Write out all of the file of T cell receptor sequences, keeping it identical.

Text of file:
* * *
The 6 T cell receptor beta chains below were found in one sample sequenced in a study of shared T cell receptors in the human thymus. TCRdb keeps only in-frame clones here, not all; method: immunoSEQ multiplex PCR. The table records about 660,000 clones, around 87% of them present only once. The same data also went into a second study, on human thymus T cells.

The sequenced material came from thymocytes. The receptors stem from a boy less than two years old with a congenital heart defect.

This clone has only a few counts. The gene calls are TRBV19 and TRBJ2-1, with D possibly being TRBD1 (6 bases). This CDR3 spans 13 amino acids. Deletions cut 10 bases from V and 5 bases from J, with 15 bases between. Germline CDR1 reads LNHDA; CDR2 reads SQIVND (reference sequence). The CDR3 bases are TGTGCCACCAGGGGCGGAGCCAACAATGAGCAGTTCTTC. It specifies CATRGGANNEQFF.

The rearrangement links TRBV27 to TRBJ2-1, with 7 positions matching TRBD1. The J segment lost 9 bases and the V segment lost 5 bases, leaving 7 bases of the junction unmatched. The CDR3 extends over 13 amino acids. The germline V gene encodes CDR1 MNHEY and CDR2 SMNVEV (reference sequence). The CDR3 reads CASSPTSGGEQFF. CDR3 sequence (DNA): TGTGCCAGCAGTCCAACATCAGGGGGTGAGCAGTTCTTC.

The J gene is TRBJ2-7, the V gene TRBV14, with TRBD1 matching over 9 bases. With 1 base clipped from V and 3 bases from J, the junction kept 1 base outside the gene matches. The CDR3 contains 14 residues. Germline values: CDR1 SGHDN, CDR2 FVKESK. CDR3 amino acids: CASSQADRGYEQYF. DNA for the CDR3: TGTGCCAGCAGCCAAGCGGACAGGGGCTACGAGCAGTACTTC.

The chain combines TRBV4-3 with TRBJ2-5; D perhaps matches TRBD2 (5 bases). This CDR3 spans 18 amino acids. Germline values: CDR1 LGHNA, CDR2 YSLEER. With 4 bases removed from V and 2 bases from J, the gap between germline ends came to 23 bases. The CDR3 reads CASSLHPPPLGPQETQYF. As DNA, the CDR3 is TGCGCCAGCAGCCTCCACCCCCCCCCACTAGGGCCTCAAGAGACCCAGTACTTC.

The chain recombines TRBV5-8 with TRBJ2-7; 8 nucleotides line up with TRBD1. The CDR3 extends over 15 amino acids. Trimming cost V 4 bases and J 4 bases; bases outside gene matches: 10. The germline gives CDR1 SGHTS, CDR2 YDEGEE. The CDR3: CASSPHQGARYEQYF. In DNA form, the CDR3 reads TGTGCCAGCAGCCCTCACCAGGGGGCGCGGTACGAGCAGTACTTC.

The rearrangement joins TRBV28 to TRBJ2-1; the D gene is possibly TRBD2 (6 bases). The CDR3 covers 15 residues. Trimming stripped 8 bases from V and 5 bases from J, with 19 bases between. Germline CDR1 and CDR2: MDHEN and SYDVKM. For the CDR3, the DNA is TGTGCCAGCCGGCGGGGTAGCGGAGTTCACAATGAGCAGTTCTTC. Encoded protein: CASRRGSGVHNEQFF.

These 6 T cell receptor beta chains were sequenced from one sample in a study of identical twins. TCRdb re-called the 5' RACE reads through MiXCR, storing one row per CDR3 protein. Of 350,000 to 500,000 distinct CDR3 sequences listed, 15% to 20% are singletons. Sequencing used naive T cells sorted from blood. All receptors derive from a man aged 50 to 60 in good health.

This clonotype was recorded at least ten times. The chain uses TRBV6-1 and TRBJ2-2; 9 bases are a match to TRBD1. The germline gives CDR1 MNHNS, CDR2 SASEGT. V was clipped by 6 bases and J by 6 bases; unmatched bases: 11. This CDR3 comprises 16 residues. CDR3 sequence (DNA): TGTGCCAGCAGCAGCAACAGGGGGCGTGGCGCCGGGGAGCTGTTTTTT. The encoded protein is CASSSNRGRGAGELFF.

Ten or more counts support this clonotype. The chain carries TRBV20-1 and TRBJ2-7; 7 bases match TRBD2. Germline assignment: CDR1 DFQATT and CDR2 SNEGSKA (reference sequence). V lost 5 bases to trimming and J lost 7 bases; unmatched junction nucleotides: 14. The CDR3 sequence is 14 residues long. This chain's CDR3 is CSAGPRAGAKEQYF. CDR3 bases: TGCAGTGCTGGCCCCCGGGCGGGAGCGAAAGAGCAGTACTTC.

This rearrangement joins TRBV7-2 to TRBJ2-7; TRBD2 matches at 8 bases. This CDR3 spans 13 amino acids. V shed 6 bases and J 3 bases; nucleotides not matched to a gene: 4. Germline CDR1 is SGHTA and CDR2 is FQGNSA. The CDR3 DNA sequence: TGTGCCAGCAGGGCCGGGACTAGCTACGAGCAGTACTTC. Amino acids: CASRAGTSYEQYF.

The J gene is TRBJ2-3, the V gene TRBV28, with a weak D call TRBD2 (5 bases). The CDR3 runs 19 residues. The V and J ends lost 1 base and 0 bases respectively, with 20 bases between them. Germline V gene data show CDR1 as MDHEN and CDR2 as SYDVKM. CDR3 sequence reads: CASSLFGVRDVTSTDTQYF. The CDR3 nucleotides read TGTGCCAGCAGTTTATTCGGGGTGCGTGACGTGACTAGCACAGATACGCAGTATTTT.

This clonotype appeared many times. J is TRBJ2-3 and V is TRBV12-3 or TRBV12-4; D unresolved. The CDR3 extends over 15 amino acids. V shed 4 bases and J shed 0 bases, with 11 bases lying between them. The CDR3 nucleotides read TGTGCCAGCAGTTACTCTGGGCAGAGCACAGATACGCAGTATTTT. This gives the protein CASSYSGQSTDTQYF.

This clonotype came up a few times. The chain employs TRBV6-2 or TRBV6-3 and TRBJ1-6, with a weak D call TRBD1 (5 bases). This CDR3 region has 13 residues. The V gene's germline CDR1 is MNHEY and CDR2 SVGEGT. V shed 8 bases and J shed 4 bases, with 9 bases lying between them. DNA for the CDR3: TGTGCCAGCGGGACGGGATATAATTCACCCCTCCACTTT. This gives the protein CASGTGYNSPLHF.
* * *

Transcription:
The 6 T cell receptor beta chains below were found in one sample sequenced in a study of shared T cell receptors in the human thymus. TCRdb keeps only in-frame clones here, not all; method: immunoSEQ multiplex PCR. The table records about 660,000 clones, around 87% of them present only once. The same data also went into a second study, on human thymus T cells.

The sequenced material came from thymocytes. The receptors stem from a boy less than two years old with a congenital heart defect.

This clone has only a few counts. The gene calls are TRBV19 and TRBJ2-1, with D possibly being TRBD1 (6 bases). This CDR3 spans 13 amino acids. Deletions cut 10 bases from V and 5 bases from J, with 15 bases between. Germline CDR1 reads LNHDA; CDR2 reads SQIVND (reference sequence). The CDR3 bases are TGTGCCACCAGGGGCGGAGCCAACAATGAGCAGTTCTTC. It specifies CATRGGANNEQFF.

The rearrangement links TRBV27 to TRBJ2-1, with 7 positions matching TRBD1. The J segment lost 9 bases and the V segment lost 5 bases, leaving 7 bases of the junction unmatched. The CDR3 extends over 13 amino acids. The germline V gene encodes CDR1 MNHEY and CDR2 SMNVEV (reference sequence). The CDR3 reads CASSPTSGGEQFF. CDR3 sequence (DNA): TGTGCCAGCAGTCCAACATCAGGGGGTGAGCAGTTCTTC.

The J gene is TRBJ2-7, the V gene TRBV14, with TRBD1 matching over 9 bases. With 1 base clipped from V and 3 bases from J, the junction kept 1 base outside the gene matches. The CDR3 contains 14 residues. Germline values: CDR1 SGHDN, CDR2 FVKESK. CDR3 amino acids: CASSQADRGYEQYF. DNA for the CDR3: TGTGCCAGCAGCCAAGCGGACAGGGGCTACGAGCAGTACTTC.

The chain combines TRBV4-3 with TRBJ2-5; D perhaps matches TRBD2 (5 bases). This CDR3 spans 18 amino acids. Germline values: CDR1 LGHNA, CDR2 YSLEER. With 4 bases removed from V and 2 bases from J, the gap between germline ends came to 23 bases. The CDR3 reads CASSLHPPPLGPQETQYF. As DNA, the CDR3 is TGCGCCAGCAGCCTCCACCCCCCCCCACTAGGGCCTCAAGAGACCCAGTACTTC.

The chain recombines TRBV5-8 with TRBJ2-7; 8 nucleotides line up with TRBD1. The CDR3 extends over 15 amino acids. Trimming cost V 4 bases and J 4 bases; bases outside gene matches: 10. The germline gives CDR1 SGHTS, CDR2 YDEGEE. The CDR3: CASSPHQGARYEQYF. In DNA form, the CDR3 reads TGTGCCAGCAGCCCTCACCAGGGGGCGCGGTACGAGCAGTACTTC.

The rearrangement joins TRBV28 to TRBJ2-1; the D gene is possibly TRBD2 (6 bases). The CDR3 covers 15 residues. Trimming stripped 8 bases from V and 5 bases from J, with 19 bases between. Germline CDR1 and CDR2: MDHEN and SYDVKM. For the CDR3, the DNA is TGTGCCAGCCGGCGGGGTAGCGGAGTTCACAATGAGCAGTTCTTC. Encoded protein: CASRRGSGVHNEQFF.

These 6 T cell receptor beta chains were sequenced from one sample in a study of identical twins. TCRdb re-called the 5' RACE reads through MiXCR, storing one row per CDR3 protein. Of 350,000 to 500,000 distinct CDR3 sequences listed, 15% to 20% are singletons. Sequencing used naive T cells sorted from blood. All receptors derive from a man aged 50 to 60 in good health.

This clonotype was recorded at least ten times. The chain uses TRBV6-1 and TRBJ2-2; 9 bases are a match to TRBD1. The germline gives CDR1 MNHNS, CDR2 SASEGT. V was clipped by 6 bases and J by 6 bases; unmatched bases: 11. This CDR3 comprises 16 residues. CDR3 sequence (DNA): TGTGCCAGCAGCAGCAACAGGGGGCGTGGCGCCGGGGAGCTGTTTTTT. The encoded protein is CASSSNRGRGAGELFF.

Ten or more counts support this clonotype. The chain carries TRBV20-1 and TRBJ2-7; 7 bases match TRBD2. Germline assignment: CDR1 DFQATT and CDR2 SNEGSKA (reference sequence). V lost 5 bases to trimming and J lost 7 bases; unmatched junction nucleotides: 14. The CDR3 sequence is 14 residues long. This chain's CDR3 is CSAGPRAGAKEQYF. CDR3 bases: TGCAGTGCTGGCCCCCGGGCGGGAGCGAAAGAGCAGTACTTC.

This rearrangement joins TRBV7-2 to TRBJ2-7; TRBD2 matches at 8 bases. This CDR3 spans 13 amino acids. V shed 6 bases and J 3 bases; nucleotides not matched to a gene: 4. Germline CDR1 is SGHTA and CDR2 is FQGNSA. The CDR3 DNA sequence: TGTGCCAGCAGGGCCGGGACTAGCTACGAGCAGTACTTC. Amino acids: CASRAGTSYEQYF.

The J gene is TRBJ2-3, the V gene TRBV28, with a weak D call TRBD2 (5 bases). The CDR3 runs 19 residues. The V and J ends lost 1 base and 0 bases respectively, with 20 bases between them. Germline V gene data show CDR1 as MDHEN and CDR2 as SYDVKM. CDR3 sequence reads: CASSLFGVRDVTSTDTQYF. The CDR3 nucleotides read TGTGCCAGCAGTTTATTCGGGGTGCGTGACGTGACTAGCACAGATACGCAGTATTTT.

This clonotype appeared many times. J is TRBJ2-3 and V is TRBV12-3 or TRBV12-4; D unresolved. The CDR3 extends over 15 amino acids. V shed 4 bases and J shed 0 bases, with 11 bases lying between them. The CDR3 nucleotides read TGTGCCAGCAGTTACTCTGGGCAGAGCACAGATACGCAGTATTTT. This gives the protein CASSYSGQSTDTQYF.

This clonotype came up a few times. The chain employs TRBV6-2 or TRBV6-3 and TRBJ1-6, with a weak D call TRBD1 (5 bases). This CDR3 region has 13 residues. The V gene's germline CDR1 is MNHEY and CDR2 SVGEGT. V shed 8 bases and J shed 4 bases, with 9 bases lying between them. DNA for the CDR3: TGTGCCAGCGGGACGGGATATAATTCACCCCTCCACTTT. This gives the protein CASGTGYNSPLHF.